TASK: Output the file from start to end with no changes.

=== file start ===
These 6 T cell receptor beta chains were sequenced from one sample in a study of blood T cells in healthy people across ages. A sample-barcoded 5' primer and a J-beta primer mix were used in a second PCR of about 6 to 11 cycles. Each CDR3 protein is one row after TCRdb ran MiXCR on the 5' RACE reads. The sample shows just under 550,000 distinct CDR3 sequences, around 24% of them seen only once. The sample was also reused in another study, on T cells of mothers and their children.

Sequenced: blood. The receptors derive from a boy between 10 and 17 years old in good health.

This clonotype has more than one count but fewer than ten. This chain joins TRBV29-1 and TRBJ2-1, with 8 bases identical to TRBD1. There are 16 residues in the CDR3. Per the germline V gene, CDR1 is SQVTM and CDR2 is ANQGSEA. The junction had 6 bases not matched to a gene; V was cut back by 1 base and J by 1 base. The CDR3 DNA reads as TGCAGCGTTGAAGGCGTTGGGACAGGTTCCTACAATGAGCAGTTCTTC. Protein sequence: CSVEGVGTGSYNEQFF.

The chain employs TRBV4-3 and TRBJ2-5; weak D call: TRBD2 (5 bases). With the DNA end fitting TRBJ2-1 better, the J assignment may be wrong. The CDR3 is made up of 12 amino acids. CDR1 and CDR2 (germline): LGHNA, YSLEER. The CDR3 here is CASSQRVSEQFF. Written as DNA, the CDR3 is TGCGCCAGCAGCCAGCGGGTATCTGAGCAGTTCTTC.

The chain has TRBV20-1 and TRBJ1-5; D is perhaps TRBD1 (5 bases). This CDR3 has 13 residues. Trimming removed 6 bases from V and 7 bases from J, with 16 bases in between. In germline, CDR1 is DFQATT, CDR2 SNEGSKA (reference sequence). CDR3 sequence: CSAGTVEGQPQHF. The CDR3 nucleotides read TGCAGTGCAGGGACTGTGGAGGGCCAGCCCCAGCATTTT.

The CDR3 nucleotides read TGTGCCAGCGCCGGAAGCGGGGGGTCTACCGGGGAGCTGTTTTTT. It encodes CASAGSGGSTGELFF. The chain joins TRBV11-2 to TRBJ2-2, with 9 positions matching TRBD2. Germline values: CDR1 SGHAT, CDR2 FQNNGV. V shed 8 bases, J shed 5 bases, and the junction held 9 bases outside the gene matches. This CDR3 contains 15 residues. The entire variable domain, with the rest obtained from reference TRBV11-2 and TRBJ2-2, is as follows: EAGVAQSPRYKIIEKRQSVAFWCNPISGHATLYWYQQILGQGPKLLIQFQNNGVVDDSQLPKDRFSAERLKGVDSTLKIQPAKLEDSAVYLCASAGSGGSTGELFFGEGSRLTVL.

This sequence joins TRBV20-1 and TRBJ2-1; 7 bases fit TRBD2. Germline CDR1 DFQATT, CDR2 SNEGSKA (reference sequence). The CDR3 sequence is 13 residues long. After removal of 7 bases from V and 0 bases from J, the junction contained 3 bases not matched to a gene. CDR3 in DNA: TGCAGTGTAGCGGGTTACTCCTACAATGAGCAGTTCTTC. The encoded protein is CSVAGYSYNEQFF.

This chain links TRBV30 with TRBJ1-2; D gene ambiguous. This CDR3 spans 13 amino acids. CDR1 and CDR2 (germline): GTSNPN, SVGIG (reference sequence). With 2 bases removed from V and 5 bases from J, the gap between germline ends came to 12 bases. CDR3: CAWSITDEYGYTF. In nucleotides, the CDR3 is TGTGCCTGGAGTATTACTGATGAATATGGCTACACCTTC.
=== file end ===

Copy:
These 6 T cell receptor beta chains were sequenced from one sample in a study of blood T cells in healthy people across ages. A sample-barcoded 5' primer and a J-beta primer mix were used in a second PCR of about 6 to 11 cycles. Each CDR3 protein is one row after TCRdb ran MiXCR on the 5' RACE reads. The sample shows just under 550,000 distinct CDR3 sequences, around 24% of them seen only once. The sample was also reused in another study, on T cells of mothers and their children.

Sequenced: blood. The receptors derive from a boy between 10 and 17 years old in good health.

This clonotype has more than one count but fewer than ten. This chain joins TRBV29-1 and TRBJ2-1, with 8 bases identical to TRBD1. There are 16 residues in the CDR3. Per the germline V gene, CDR1 is SQVTM and CDR2 is ANQGSEA. The junction had 6 bases not matched to a gene; V was cut back by 1 base and J by 1 base. The CDR3 DNA reads as TGCAGCGTTGAAGGCGTTGGGACAGGTTCCTACAATGAGCAGTTCTTC. Protein sequence: CSVEGVGTGSYNEQFF.

The chain employs TRBV4-3 and TRBJ2-5; weak D call: TRBD2 (5 bases). With the DNA end fitting TRBJ2-1 better, the J assignment may be wrong. The CDR3 is made up of 12 amino acids. CDR1 and CDR2 (germline): LGHNA, YSLEER. The CDR3 here is CASSQRVSEQFF. Written as DNA, the CDR3 is TGCGCCAGCAGCCAGCGGGTATCTGAGCAGTTCTTC.

The chain has TRBV20-1 and TRBJ1-5; D is perhaps TRBD1 (5 bases). This CDR3 has 13 residues. Trimming removed 6 bases from V and 7 bases from J, with 16 bases in between. In germline, CDR1 is DFQATT, CDR2 SNEGSKA (reference sequence). CDR3 sequence: CSAGTVEGQPQHF. The CDR3 nucleotides read TGCAGTGCAGGGACTGTGGAGGGCCAGCCCCAGCATTTT.

The CDR3 nucleotides read TGTGCCAGCGCCGGAAGCGGGGGGTCTACCGGGGAGCTGTTTTTT. It encodes CASAGSGGSTGELFF. The chain joins TRBV11-2 to TRBJ2-2, with 9 positions matching TRBD2. Germline values: CDR1 SGHAT, CDR2 FQNNGV. V shed 8 bases, J shed 5 bases, and the junction held 9 bases outside the gene matches. This CDR3 contains 15 residues. The entire variable domain, with the rest obtained from reference TRBV11-2 and TRBJ2-2, is as follows: EAGVAQSPRYKIIEKRQSVAFWCNPISGHATLYWYQQILGQGPKLLIQFQNNGVVDDSQLPKDRFSAERLKGVDSTLKIQPAKLEDSAVYLCASAGSGGSTGELFFGEGSRLTVL.

This sequence joins TRBV20-1 and TRBJ2-1; 7 bases fit TRBD2. Germline CDR1 DFQATT, CDR2 SNEGSKA (reference sequence). The CDR3 sequence is 13 residues long. After removal of 7 bases from V and 0 bases from J, the junction contained 3 bases not matched to a gene. CDR3 in DNA: TGCAGTGTAGCGGGTTACTCCTACAATGAGCAGTTCTTC. The encoded protein is CSVAGYSYNEQFF.

This chain links TRBV30 with TRBJ1-2; D gene ambiguous. This CDR3 spans 13 amino acids. CDR1 and CDR2 (germline): GTSNPN, SVGIG (reference sequence). With 2 bases removed from V and 5 bases from J, the gap between germline ends came to 12 bases. CDR3: CAWSITDEYGYTF. In nucleotides, the CDR3 is TGTGCCTGGAGTATTACTGATGAATATGGCTACACCTTC.